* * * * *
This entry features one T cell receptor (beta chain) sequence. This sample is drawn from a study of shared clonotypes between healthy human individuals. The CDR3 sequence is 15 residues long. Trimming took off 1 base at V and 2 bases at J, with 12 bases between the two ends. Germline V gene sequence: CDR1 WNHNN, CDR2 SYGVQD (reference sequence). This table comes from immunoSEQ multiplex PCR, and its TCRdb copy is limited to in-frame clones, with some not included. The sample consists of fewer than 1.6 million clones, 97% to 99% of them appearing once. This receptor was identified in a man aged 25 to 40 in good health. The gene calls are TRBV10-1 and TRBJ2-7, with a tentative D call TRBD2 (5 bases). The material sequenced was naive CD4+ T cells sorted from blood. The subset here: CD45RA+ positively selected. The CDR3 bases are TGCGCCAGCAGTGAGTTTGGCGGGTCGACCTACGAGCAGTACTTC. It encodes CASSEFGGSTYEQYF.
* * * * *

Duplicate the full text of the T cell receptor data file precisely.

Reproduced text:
This entry features one T cell receptor (beta chain) sequence. This sample is drawn from a study of shared clonotypes between healthy human individuals. The CDR3 sequence is 15 residues long. Trimming took off 1 base at V and 2 bases at J, with 12 bases between the two ends. Germline V gene sequence: CDR1 WNHNN, CDR2 SYGVQD (reference sequence). This table comes from immunoSEQ multiplex PCR, and its TCRdb copy is limited to in-frame clones, with some not included. The sample consists of fewer than 1.6 million clones, 97% to 99% of them appearing once. This receptor was identified in a man aged 25 to 40 in good health. The gene calls are TRBV10-1 and TRBJ2-7, with a tentative D call TRBD2 (5 bases). The material sequenced was naive CD4+ T cells sorted from blood. The subset here: CD45RA+ positively selected. The CDR3 bases are TGCGCCAGCAGTGAGTTTGGCGGGTCGACCTACGAGCAGTACTTC. It encodes CASSEFGGSTYEQYF.